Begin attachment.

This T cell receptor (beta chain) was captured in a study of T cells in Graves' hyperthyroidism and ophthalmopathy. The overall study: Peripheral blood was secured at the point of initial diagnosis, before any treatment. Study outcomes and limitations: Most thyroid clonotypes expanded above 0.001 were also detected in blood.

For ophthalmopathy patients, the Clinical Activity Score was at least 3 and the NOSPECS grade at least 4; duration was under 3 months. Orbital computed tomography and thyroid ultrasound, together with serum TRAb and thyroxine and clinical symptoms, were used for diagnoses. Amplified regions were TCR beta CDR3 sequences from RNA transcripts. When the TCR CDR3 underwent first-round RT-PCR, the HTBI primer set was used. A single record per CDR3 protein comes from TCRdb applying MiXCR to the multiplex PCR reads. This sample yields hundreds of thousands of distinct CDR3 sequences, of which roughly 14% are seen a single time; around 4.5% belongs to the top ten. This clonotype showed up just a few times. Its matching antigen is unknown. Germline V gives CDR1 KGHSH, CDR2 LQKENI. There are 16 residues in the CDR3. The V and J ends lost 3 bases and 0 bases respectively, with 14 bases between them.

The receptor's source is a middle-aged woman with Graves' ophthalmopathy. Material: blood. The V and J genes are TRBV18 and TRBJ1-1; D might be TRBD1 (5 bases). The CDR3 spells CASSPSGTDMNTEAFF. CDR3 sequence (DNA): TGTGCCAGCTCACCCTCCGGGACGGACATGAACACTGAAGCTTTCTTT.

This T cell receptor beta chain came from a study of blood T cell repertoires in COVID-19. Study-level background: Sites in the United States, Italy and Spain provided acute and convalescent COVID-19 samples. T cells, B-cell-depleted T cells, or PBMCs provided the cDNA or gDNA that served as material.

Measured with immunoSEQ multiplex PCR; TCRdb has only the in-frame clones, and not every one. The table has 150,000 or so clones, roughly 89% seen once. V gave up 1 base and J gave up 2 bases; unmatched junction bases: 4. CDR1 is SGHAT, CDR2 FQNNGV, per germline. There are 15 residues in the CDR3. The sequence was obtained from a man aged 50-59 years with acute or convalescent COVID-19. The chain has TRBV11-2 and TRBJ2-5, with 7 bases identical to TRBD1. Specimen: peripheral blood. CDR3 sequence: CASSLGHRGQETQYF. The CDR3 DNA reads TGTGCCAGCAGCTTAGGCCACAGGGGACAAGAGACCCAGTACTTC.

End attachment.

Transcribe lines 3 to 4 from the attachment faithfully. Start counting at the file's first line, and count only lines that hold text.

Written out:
The receptor's source is a middle-aged woman with Graves' ophthalmopathy. Material: blood. The V and J genes are TRBV18 and TRBJ1-1; D might be TRBD1 (5 bases). The CDR3 spells CASSPSGTDMNTEAFF. CDR3 sequence (DNA): TGTGCCAGCTCACCCTCCGGGACGGACATGAACACTGAAGCTTTCTTT.

This T cell receptor beta chain came from a study of blood T cell repertoires in COVID-19. Study-level background: Sites in the United States, Italy and Spain provided acute and convalescent COVID-19 samples. T cells, B-cell-depleted T cells, or PBMCs provided the cDNA or gDNA that served as material.